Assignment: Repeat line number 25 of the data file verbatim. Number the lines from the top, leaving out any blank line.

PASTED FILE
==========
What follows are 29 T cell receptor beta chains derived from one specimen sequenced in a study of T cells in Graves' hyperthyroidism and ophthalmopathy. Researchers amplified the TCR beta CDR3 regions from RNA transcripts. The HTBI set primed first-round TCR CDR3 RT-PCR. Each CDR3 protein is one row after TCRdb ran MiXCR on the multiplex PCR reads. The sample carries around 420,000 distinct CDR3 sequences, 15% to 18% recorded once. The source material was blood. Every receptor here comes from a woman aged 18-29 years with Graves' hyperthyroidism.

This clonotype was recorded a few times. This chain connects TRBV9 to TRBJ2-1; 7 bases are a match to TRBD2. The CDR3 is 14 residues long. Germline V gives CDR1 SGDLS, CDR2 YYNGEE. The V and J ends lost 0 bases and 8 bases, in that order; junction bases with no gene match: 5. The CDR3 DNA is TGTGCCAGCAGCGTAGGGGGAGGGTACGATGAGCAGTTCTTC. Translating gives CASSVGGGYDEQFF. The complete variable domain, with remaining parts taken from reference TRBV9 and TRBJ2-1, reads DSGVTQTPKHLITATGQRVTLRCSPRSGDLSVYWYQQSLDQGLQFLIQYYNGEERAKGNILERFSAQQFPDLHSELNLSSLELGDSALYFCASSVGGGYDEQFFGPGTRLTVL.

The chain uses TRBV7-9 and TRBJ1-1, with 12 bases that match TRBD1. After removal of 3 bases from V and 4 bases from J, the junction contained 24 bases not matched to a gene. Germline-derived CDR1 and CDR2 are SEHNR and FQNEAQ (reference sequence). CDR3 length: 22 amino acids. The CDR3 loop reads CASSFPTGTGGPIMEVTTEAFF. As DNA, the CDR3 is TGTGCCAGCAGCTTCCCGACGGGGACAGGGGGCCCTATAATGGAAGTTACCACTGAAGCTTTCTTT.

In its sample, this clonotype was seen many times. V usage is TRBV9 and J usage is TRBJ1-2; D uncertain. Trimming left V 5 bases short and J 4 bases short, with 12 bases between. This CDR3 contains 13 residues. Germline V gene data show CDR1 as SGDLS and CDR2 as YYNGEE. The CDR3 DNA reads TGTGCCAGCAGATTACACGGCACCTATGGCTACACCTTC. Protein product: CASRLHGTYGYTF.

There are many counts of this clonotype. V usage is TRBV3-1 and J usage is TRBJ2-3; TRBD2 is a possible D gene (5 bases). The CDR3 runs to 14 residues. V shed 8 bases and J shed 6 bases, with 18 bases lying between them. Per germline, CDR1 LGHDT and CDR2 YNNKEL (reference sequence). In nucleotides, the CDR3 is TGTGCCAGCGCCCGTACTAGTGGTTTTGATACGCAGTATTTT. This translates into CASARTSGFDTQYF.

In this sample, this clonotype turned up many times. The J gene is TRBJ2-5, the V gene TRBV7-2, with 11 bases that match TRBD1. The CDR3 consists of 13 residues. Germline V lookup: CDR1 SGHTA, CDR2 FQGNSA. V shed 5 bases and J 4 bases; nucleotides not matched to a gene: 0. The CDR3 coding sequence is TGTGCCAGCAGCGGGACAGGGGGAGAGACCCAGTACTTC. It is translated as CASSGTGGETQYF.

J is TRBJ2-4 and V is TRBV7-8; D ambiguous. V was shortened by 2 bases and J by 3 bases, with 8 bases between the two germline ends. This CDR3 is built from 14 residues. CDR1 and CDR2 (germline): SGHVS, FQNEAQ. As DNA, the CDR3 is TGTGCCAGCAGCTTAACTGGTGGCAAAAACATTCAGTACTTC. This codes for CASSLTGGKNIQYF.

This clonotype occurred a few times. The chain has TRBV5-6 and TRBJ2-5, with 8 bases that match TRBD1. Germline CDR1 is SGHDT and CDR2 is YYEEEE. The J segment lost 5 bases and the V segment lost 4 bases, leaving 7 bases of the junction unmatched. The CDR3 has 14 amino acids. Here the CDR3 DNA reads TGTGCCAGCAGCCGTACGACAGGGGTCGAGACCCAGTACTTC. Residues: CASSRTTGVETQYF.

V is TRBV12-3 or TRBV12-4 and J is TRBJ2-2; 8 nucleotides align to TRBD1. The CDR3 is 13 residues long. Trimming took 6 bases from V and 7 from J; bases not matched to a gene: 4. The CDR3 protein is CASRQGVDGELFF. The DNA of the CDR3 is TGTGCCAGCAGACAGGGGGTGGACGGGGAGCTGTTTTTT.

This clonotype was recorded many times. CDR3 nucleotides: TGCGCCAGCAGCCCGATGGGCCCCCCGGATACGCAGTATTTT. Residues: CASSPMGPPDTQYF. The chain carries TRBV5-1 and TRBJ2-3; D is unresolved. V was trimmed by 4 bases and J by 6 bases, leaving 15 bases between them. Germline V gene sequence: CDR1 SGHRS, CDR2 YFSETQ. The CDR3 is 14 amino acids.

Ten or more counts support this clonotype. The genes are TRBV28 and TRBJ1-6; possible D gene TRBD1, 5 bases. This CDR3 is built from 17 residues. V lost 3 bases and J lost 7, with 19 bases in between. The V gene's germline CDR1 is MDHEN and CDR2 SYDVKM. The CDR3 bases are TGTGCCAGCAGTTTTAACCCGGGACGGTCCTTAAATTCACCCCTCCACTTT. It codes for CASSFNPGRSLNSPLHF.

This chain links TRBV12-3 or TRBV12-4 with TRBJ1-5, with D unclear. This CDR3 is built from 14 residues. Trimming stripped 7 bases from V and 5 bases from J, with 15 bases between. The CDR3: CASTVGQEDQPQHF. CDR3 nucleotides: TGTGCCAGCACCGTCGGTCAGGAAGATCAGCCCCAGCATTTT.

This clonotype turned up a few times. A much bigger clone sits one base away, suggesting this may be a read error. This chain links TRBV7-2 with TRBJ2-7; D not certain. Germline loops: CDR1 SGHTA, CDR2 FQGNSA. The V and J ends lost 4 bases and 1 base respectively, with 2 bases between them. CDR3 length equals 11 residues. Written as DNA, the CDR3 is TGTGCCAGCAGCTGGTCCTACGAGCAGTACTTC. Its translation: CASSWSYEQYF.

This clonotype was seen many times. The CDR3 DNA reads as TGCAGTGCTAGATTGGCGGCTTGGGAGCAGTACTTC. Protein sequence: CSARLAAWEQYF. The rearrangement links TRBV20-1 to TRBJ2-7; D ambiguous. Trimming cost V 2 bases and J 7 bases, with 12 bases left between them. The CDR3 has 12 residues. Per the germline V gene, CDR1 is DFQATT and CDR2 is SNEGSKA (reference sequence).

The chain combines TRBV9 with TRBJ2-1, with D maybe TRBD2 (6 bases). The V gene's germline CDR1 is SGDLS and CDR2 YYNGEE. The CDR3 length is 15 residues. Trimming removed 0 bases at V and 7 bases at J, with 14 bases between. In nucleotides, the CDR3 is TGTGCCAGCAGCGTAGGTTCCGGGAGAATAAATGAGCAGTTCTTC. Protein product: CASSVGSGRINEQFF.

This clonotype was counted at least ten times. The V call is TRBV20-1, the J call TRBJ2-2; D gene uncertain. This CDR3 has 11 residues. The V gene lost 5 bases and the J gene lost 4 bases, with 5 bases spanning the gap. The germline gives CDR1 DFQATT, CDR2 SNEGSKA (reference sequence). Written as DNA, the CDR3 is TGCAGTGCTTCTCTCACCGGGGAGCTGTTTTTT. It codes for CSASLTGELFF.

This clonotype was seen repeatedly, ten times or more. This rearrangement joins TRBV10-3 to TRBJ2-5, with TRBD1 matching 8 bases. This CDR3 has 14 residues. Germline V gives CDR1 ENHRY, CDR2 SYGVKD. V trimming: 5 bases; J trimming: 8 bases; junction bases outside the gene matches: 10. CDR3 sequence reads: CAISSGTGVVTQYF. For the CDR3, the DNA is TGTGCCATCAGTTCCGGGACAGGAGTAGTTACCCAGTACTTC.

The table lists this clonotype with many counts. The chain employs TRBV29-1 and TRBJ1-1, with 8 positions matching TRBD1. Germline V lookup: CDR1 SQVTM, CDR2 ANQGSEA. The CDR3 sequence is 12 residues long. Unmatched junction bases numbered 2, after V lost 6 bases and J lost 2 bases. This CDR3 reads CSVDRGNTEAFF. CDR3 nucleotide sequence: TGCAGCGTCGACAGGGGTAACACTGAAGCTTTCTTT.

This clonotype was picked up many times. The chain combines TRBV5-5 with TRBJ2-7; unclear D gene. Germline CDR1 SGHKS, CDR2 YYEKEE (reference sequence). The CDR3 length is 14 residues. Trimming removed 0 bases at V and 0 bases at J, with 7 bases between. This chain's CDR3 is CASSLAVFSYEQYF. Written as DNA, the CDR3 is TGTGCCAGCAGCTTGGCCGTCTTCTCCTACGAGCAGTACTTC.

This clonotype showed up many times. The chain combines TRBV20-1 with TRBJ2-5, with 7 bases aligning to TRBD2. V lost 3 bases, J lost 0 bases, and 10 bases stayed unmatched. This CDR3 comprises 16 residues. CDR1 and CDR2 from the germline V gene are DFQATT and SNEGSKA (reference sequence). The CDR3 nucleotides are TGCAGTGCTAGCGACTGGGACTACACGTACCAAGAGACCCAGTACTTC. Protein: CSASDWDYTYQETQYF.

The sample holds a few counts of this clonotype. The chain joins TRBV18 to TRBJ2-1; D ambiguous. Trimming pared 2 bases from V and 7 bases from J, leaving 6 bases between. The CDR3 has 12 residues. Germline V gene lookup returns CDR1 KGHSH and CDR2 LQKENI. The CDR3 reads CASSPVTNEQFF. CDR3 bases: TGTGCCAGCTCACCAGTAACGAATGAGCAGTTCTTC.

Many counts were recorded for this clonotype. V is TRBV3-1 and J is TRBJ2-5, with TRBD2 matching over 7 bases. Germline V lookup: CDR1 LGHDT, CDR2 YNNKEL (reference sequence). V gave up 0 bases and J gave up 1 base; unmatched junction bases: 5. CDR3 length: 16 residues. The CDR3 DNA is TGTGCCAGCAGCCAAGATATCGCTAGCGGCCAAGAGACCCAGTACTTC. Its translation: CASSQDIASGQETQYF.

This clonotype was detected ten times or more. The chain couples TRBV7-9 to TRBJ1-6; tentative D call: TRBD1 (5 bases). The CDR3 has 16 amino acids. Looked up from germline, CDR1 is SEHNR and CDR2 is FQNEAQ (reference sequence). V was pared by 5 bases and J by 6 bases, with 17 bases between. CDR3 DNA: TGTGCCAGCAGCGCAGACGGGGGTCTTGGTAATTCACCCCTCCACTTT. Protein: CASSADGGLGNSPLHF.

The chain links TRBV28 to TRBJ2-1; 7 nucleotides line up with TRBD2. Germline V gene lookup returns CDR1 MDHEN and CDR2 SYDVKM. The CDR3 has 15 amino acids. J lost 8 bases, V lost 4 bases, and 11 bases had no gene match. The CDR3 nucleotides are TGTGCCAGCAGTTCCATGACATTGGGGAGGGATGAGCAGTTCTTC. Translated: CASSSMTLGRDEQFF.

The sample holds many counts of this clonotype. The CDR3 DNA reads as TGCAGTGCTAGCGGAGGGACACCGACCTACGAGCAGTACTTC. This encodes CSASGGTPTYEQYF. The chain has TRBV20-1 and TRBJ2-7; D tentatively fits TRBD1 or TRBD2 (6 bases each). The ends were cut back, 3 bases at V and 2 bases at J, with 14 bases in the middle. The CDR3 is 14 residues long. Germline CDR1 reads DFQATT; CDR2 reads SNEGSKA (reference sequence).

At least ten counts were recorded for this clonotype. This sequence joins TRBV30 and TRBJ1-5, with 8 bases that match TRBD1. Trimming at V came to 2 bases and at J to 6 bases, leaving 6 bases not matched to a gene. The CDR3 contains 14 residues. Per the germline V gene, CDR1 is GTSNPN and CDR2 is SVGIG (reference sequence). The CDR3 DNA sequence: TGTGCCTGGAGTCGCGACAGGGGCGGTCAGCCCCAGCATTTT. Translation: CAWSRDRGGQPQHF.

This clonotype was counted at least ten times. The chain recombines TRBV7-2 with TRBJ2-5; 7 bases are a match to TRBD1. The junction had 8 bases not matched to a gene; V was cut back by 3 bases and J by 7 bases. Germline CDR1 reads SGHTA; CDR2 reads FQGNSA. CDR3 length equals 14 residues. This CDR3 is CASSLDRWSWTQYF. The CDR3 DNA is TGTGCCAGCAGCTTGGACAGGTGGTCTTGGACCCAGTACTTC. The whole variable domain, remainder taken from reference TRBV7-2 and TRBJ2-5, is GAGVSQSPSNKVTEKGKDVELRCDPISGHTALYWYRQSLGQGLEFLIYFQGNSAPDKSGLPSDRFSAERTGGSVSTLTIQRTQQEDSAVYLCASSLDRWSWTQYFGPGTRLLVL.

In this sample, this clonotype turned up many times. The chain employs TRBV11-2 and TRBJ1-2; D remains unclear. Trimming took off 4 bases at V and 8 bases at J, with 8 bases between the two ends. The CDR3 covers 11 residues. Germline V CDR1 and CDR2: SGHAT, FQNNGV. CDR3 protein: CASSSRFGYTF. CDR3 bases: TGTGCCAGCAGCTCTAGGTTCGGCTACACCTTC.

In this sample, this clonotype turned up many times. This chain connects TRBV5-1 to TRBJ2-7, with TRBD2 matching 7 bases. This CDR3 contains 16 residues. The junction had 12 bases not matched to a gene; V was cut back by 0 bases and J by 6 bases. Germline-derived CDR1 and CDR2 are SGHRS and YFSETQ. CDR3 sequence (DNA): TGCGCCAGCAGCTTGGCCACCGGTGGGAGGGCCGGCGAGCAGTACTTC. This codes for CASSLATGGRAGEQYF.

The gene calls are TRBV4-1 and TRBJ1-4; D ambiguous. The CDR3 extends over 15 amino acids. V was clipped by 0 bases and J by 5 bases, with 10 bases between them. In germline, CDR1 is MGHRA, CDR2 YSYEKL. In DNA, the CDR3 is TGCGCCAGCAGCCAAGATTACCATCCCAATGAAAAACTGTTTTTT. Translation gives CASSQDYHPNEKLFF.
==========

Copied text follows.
The sample holds many counts of this clonotype. The CDR3 DNA reads as TGCAGTGCTAGCGGAGGGACACCGACCTACGAGCAGTACTTC. This encodes CSASGGTPTYEQYF. The chain has TRBV20-1 and TRBJ2-7; D tentatively fits TRBD1 or TRBD2 (6 bases each). The ends were cut back, 3 bases at V and 2 bases at J, with 14 bases in the middle. The CDR3 is 14 residues long. Germline CDR1 reads DFQATT; CDR2 reads SNEGSKA (reference sequence).